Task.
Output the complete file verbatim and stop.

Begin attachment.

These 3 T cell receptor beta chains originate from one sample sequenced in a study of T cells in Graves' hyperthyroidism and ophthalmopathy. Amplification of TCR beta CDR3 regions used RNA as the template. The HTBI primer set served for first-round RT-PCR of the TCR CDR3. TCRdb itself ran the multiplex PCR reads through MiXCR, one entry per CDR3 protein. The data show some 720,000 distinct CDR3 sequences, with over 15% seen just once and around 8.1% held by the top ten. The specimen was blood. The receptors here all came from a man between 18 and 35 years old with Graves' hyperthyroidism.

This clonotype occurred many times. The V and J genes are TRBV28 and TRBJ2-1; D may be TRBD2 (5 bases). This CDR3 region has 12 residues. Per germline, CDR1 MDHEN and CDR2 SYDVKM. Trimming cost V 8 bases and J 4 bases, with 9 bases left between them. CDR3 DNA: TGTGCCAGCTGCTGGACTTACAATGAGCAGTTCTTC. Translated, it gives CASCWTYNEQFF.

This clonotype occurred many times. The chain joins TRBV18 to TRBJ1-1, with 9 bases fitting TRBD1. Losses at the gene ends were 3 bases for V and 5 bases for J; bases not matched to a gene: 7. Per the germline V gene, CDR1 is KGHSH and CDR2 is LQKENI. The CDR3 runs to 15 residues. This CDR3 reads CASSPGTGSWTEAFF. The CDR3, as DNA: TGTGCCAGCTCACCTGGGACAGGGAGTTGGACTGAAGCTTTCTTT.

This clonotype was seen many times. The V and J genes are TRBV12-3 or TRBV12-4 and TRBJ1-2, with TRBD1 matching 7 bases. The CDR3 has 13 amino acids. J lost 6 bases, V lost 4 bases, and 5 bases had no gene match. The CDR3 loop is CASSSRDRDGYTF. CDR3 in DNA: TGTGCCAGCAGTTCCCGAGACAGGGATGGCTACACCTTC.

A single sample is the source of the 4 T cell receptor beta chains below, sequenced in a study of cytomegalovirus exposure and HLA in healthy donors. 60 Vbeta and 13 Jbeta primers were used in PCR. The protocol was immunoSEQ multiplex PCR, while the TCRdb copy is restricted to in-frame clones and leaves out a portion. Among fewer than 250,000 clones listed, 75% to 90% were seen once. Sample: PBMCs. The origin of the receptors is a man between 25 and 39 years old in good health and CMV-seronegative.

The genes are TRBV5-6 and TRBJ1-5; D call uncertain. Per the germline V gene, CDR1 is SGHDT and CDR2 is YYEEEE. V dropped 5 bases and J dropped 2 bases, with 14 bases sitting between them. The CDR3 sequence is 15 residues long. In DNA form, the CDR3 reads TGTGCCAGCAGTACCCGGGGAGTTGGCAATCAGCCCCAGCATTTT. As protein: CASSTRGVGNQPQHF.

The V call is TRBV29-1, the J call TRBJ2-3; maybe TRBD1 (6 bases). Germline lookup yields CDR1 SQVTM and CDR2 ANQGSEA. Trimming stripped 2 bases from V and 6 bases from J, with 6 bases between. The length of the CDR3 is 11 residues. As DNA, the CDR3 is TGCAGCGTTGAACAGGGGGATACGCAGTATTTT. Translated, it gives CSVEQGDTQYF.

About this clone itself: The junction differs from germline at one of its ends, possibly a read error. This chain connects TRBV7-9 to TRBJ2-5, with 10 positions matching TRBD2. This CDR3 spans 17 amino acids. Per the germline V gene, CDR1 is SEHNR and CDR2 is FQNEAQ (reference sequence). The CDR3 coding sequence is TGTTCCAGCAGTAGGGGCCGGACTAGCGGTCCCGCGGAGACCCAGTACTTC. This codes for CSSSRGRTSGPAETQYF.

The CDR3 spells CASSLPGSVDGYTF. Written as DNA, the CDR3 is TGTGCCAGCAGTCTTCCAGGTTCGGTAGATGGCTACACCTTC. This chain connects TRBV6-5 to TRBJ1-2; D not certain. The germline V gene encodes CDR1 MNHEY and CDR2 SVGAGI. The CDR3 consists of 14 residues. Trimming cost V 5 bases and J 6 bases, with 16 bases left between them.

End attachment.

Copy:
These 3 T cell receptor beta chains originate from one sample sequenced in a study of T cells in Graves' hyperthyroidism and ophthalmopathy. Amplification of TCR beta CDR3 regions used RNA as the template. The HTBI primer set served for first-round RT-PCR of the TCR CDR3. TCRdb itself ran the multiplex PCR reads through MiXCR, one entry per CDR3 protein. The data show some 720,000 distinct CDR3 sequences, with over 15% seen just once and around 8.1% held by the top ten. The specimen was blood. The receptors here all came from a man between 18 and 35 years old with Graves' hyperthyroidism.

This clonotype occurred many times. The V and J genes are TRBV28 and TRBJ2-1; D may be TRBD2 (5 bases). This CDR3 region has 12 residues. Per germline, CDR1 MDHEN and CDR2 SYDVKM. Trimming cost V 8 bases and J 4 bases, with 9 bases left between them. CDR3 DNA: TGTGCCAGCTGCTGGACTTACAATGAGCAGTTCTTC. Translated, it gives CASCWTYNEQFF.

This clonotype occurred many times. The chain joins TRBV18 to TRBJ1-1, with 9 bases fitting TRBD1. Losses at the gene ends were 3 bases for V and 5 bases for J; bases not matched to a gene: 7. Per the germline V gene, CDR1 is KGHSH and CDR2 is LQKENI. The CDR3 runs to 15 residues. This CDR3 reads CASSPGTGSWTEAFF. The CDR3, as DNA: TGTGCCAGCTCACCTGGGACAGGGAGTTGGACTGAAGCTTTCTTT.

This clonotype was seen many times. The V and J genes are TRBV12-3 or TRBV12-4 and TRBJ1-2, with TRBD1 matching 7 bases. The CDR3 has 13 amino acids. J lost 6 bases, V lost 4 bases, and 5 bases had no gene match. The CDR3 loop is CASSSRDRDGYTF. CDR3 in DNA: TGTGCCAGCAGTTCCCGAGACAGGGATGGCTACACCTTC.

A single sample is the source of the 4 T cell receptor beta chains below, sequenced in a study of cytomegalovirus exposure and HLA in healthy donors. 60 Vbeta and 13 Jbeta primers were used in PCR. The protocol was immunoSEQ multiplex PCR, while the TCRdb copy is restricted to in-frame clones and leaves out a portion. Among fewer than 250,000 clones listed, 75% to 90% were seen once. Sample: PBMCs. The origin of the receptors is a man between 25 and 39 years old in good health and CMV-seronegative.

The genes are TRBV5-6 and TRBJ1-5; D call uncertain. Per the germline V gene, CDR1 is SGHDT and CDR2 is YYEEEE. V dropped 5 bases and J dropped 2 bases, with 14 bases sitting between them. The CDR3 sequence is 15 residues long. In DNA form, the CDR3 reads TGTGCCAGCAGTACCCGGGGAGTTGGCAATCAGCCCCAGCATTTT. As protein: CASSTRGVGNQPQHF.

The V call is TRBV29-1, the J call TRBJ2-3; maybe TRBD1 (6 bases). Germline lookup yields CDR1 SQVTM and CDR2 ANQGSEA. Trimming stripped 2 bases from V and 6 bases from J, with 6 bases between. The length of the CDR3 is 11 residues. As DNA, the CDR3 is TGCAGCGTTGAACAGGGGGATACGCAGTATTTT. Translated, it gives CSVEQGDTQYF.

About this clone itself: The junction differs from germline at one of its ends, possibly a read error. This chain connects TRBV7-9 to TRBJ2-5, with 10 positions matching TRBD2. This CDR3 spans 17 amino acids. Per the germline V gene, CDR1 is SEHNR and CDR2 is FQNEAQ (reference sequence). The CDR3 coding sequence is TGTTCCAGCAGTAGGGGCCGGACTAGCGGTCCCGCGGAGACCCAGTACTTC. This codes for CSSSRGRTSGPAETQYF.

The CDR3 spells CASSLPGSVDGYTF. Written as DNA, the CDR3 is TGTGCCAGCAGTCTTCCAGGTTCGGTAGATGGCTACACCTTC. This chain connects TRBV6-5 to TRBJ1-2; D not certain. The germline V gene encodes CDR1 MNHEY and CDR2 SVGAGI. The CDR3 consists of 14 residues. Trimming cost V 5 bases and J 6 bases, with 16 bases left between them.